• Wild abandoned railway in Paris.

  • Discussion about railroad topics everywhere outside of North America.
Discussion about railroad topics everywhere outside of North America.

Moderators: Komachi, David Benton

  by David Benton
 
https://www.bbc.com/news/av/magazine-24 ... e-of-paris" onclick="window.open(this.href);return false;
"The wild abandoned railway in the centre of Paris
Long before the Metro, the steam trains of Petite Ceinture ("Little Belt" in English) connected Paris's main railway stations carrying people around the city along the path of its ancient walls. The circular line went into gradual decline from the 1930s, when competition arrived in the form of the more modern underground Metro system."
  by george matthews
 
The problem seems to be that there is no easy way to make this route part of the Metro system, and there is no need for another route to take full sized trains between routes. Making it a linear park is probably the best way of using the space.
  by kato
 
george matthews wrote:The problem seems to be that there is no easy way to make this route part of the Metro system, and there is no need for another route to take full sized trains between routes.
Using the right-of-way of the Petite Ceinture was considered when Tram line T3a/b was built - which basically covers about 240 degrees of the 360-degree circle around Paris. They opted instead for running it about 100m away in parallel through the Boulevards de Marechaux on the surface to better serve customers. The tram from 2006 onwards basically replaced the bus service that had replaced the Petite Ceinture in 1934.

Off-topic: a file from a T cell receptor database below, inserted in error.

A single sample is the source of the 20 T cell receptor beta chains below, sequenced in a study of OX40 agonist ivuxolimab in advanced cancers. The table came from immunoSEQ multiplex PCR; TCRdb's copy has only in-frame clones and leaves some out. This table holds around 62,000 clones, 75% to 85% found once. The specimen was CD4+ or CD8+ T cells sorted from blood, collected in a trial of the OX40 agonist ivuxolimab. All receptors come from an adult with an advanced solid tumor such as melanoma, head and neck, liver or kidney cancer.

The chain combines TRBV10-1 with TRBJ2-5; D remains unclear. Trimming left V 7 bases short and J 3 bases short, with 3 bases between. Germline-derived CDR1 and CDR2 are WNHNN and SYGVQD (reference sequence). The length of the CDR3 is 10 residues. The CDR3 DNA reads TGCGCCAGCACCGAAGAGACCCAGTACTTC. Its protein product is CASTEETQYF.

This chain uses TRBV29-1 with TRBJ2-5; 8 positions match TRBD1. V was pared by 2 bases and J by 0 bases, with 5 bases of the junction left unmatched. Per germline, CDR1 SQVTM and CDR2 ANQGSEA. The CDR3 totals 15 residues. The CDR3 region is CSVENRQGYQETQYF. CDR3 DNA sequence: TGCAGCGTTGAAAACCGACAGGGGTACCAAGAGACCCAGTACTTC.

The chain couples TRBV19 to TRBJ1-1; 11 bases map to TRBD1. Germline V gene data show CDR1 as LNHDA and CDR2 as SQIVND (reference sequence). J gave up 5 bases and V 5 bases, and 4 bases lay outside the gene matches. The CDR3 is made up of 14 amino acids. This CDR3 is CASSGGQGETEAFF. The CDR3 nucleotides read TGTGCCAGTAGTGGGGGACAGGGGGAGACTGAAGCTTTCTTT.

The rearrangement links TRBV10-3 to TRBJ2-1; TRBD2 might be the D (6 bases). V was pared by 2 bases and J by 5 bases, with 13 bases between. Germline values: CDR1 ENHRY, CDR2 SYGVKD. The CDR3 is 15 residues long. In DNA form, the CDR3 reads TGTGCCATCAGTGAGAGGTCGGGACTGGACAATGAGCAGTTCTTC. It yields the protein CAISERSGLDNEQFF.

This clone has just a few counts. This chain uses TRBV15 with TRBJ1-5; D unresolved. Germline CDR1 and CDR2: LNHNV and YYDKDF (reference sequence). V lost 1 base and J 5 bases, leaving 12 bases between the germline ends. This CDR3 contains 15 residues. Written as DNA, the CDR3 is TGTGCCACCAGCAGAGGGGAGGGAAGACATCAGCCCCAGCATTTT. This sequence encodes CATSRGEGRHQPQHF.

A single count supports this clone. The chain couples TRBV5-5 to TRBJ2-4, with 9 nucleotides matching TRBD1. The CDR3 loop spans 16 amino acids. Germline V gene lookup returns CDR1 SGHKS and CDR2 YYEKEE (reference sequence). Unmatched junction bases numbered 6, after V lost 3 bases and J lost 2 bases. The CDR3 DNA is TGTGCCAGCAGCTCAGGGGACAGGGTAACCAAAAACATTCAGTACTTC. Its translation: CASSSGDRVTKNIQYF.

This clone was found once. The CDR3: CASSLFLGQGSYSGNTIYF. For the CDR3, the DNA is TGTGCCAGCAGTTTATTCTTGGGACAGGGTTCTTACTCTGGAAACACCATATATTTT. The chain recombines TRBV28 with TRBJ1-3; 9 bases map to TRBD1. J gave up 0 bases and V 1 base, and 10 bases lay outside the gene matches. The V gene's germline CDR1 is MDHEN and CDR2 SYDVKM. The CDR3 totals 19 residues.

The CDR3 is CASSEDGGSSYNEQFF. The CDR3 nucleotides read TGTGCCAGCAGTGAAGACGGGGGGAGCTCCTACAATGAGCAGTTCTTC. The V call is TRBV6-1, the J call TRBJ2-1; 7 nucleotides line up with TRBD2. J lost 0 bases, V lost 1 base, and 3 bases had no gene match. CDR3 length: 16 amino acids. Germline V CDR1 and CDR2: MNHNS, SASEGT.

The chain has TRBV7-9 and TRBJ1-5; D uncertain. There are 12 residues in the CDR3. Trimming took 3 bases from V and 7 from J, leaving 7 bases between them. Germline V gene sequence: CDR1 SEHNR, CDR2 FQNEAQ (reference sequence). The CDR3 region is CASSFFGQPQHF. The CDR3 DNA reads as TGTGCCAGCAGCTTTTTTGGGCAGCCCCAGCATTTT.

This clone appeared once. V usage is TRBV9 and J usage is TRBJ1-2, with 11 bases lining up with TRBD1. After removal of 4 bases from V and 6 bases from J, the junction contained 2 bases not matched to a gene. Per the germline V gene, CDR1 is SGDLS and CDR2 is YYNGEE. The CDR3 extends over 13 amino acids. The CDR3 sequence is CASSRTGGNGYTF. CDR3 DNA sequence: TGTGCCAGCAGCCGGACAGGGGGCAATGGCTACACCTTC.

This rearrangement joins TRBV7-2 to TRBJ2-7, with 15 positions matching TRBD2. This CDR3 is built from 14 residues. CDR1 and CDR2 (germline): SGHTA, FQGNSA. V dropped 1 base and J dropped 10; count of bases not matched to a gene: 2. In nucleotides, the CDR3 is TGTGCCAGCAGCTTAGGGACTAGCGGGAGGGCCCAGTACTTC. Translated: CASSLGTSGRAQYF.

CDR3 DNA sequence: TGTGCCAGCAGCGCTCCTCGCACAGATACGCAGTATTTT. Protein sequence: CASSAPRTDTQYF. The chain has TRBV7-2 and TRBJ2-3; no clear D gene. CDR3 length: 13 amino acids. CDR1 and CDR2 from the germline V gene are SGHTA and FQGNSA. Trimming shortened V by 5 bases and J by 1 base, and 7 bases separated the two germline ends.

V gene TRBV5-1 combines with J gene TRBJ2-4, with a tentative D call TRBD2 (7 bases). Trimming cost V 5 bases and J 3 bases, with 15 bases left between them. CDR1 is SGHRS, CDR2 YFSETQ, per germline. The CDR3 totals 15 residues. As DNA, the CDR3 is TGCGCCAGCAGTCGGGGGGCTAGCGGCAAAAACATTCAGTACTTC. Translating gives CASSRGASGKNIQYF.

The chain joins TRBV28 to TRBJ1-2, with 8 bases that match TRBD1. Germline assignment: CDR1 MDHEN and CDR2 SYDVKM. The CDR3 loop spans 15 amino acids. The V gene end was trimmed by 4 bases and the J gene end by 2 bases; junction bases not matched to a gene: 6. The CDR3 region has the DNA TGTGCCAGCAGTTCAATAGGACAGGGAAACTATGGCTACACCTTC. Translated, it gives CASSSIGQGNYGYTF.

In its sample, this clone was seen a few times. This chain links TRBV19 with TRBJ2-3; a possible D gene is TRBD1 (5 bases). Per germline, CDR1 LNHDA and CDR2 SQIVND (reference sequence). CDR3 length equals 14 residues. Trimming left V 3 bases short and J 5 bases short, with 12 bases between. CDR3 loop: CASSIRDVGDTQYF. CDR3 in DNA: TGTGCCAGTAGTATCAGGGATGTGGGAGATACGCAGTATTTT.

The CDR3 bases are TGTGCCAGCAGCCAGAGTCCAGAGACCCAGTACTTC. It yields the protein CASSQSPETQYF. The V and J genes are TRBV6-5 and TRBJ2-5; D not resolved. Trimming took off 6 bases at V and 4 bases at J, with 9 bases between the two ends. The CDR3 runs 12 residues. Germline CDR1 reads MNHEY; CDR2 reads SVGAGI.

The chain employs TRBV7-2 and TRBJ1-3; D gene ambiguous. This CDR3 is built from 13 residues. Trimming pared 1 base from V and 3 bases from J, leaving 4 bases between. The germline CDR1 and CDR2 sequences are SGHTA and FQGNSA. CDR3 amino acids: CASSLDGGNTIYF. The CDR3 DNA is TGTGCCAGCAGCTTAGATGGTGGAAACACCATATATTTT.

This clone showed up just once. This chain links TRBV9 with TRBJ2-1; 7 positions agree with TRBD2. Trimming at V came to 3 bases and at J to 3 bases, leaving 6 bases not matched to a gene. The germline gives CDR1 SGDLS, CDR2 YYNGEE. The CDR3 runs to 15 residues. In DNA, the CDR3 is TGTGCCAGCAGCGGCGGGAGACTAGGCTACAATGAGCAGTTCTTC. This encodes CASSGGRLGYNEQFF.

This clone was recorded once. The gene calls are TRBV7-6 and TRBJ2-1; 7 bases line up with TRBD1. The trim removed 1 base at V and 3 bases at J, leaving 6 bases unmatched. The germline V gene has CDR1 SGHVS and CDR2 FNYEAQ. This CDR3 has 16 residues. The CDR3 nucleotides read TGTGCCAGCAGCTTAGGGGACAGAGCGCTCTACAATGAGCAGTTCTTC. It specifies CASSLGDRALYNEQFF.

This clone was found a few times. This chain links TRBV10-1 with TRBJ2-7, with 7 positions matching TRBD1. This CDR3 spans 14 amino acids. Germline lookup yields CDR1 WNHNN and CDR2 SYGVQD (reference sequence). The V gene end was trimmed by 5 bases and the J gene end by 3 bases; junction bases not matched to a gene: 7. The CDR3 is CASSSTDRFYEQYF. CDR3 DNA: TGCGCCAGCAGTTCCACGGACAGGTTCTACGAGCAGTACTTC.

The arc that isn't covered by this tram is the western section of the Petite Ceinture between Clichy and Auteuil which was converted to be used by the RER C.

As for making it a linear park, some sections - in the south - already are part of parks. For the eastern section through Bel-Air and St Blaise it might make sense to at least convert it into bicycle paths to connect metro stations or something like that.
  by David Benton
 
Thanks Kato. Yes bicycle path or linear park would be nice.
I would think Paris has enough public transport , comparatively speaking .
  by kato
 
The Petite Ceinture was also pretty "far in" with only 5 km diameter of the circle - and Paris has long outgrown it.

The new inner ring line (or "orbital line") currently being built - Metro Line 15 - has twice that diameter for the circle covered within, running at the current outer edge of "downtown Paris". 30 of its 34 stations will connect to radial lines for transfers in- and outwards...